2 Metrics to Predicting Agile Delivery Dates

Your manager asks you to provide an estimate of when a certain feature can be delivered by your agile team.

Should you use Velocity (Scrum) or Cycle Time (Kanban/Lean)?

First you must estimate!

Estimates help us to make “decisions, forecast and model the future“. However, estimates were never designed to provide anything concrete.

Relative estimates provide us our best bet at making predictions. This is because relative estimates are generally based on complexity and not actual hours.

Using actual hours in a software project with unknowns will always fail because of one simple fact:

Complexity doesn’t linearly scale!

Basically, this means that your task that was estimated as 10 hours might not take 10 times longer than your 1 hour task. But, your task that is 10 times more complex will scale more predictably once you know how complex your baseline ‘1’ task is.

Scrum = Velocity

Teams using the Scrum framework use Velocity to help predict when they can deliver work.

A team’s Velocity is how much work that team completed in a specific iteration.

You can use the Velocity of multiple iterations (with a grain of salt) as a predictor of what work can be ‘done‘ in future iterations (i.e. calculate the average).

Protip: Since your team should become better at estimating as time goes on, take the last 3 iterations for calculating your ‘Velocity averages’.

Kanban/Lean = Cycle Time

In the Kanban world you don’t work in iterations, you literally ‘pull’ a new task as soon as you finish your current one. So without iterations, Velocity doesn’t really work here.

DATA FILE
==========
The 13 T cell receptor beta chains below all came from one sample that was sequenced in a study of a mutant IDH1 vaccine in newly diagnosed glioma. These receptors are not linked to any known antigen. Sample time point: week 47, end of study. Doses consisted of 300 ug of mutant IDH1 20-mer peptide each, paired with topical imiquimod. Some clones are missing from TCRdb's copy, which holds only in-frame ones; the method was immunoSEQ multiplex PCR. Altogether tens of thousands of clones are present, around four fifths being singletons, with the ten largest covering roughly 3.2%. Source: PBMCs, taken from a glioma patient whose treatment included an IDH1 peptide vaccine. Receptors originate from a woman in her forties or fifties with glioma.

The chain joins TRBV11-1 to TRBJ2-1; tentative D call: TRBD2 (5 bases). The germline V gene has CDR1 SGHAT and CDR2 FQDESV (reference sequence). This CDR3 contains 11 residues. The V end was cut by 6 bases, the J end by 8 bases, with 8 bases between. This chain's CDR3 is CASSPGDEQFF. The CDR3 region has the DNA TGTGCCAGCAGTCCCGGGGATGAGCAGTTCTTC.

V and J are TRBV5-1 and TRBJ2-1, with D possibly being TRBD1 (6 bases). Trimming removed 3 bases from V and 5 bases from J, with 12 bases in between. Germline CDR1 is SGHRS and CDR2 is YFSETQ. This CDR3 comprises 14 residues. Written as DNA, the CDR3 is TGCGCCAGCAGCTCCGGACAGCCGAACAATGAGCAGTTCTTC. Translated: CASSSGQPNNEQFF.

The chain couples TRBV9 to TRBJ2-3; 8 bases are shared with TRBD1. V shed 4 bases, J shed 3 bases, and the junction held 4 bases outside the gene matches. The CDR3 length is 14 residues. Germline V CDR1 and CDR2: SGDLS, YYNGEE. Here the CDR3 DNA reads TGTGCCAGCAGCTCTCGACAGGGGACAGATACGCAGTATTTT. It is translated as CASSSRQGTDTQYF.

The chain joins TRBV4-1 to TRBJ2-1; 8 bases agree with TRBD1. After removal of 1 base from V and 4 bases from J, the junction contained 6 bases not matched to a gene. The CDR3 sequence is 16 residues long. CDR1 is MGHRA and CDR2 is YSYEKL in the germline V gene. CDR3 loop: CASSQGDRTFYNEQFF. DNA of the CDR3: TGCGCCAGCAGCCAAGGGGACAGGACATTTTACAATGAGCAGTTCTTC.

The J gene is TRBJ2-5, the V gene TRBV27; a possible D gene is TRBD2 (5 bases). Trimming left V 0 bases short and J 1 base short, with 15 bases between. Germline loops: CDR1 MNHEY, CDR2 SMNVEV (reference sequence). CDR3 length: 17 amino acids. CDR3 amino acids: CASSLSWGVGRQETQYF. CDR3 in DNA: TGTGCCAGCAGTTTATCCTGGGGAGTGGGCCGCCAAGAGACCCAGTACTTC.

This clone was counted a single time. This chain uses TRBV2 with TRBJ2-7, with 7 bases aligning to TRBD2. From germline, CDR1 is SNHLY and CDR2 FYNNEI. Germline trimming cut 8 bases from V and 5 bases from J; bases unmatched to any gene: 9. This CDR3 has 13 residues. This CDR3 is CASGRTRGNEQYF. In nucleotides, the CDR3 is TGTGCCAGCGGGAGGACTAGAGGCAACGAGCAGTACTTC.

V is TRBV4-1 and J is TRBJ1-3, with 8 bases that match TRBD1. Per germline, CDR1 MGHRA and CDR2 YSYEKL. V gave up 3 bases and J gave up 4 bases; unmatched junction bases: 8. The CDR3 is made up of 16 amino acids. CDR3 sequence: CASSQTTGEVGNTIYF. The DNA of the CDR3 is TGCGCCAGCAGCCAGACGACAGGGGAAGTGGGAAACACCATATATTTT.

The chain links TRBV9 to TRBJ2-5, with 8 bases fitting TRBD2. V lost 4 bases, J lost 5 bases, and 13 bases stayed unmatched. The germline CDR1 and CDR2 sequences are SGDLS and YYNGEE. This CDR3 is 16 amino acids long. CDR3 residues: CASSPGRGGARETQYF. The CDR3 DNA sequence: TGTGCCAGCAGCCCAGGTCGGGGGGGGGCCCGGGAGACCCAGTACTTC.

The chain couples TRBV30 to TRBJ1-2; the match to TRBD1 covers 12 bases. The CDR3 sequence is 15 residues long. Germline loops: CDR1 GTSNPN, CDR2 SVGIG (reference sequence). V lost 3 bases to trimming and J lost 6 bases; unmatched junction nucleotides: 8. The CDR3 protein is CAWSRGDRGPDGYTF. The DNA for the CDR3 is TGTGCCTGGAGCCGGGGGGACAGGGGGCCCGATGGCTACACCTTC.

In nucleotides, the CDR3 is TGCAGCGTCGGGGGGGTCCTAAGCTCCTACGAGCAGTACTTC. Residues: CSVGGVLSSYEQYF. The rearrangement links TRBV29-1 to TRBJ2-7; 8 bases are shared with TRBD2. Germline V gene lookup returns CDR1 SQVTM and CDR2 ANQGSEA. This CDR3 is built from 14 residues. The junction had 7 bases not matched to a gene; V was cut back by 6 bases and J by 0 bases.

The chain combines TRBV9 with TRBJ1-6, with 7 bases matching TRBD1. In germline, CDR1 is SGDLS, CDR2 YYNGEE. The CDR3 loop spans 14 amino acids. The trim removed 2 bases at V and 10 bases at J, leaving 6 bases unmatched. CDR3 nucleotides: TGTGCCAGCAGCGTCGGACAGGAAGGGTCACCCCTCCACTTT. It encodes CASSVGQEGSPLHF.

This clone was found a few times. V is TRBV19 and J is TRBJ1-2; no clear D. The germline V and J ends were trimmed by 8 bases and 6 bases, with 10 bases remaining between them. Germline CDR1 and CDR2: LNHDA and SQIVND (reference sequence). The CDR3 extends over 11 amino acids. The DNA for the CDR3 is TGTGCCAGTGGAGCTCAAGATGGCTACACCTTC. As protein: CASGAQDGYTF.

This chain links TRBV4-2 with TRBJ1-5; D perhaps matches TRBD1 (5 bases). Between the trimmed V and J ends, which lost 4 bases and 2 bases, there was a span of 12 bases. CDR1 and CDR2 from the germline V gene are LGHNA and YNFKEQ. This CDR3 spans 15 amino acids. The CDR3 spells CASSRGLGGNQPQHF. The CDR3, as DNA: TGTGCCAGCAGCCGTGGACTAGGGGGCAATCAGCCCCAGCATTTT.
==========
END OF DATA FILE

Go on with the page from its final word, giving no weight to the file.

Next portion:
The same doesn’t apply for the reverse, as Cycle Time can be used in Scrum and Kanban/Lean teams.

Cycle Time is the time it takes from when the task is started to when it’s complete.

Would you like to know that your 3 point task will take ~4 hours to complete with +- 2 hours of accuracy?

By taking the average Cycle Time for tasks originally estimated the same relative estimate:

You can predict how long it will take to complete the next task with the same relative estimate.

The more tasks you do, the more refined your average cycle time becomes (as outliers will eventually become averaged out).

That’s because estimates are distributions.

For example, 3 tasks originally relatively estimated as 2 points each take 2, 1 and 3 hours respectively to complete. You can now use average cycle time to calculate another 2 point task will take approximately 2 hours to complete +- 1 hour. Easy!

But my predictions never predict!

Remember, for both Velocity and Cycle Time, your ability to accurately predict increases over time as more unknowns become known.

So start developing!

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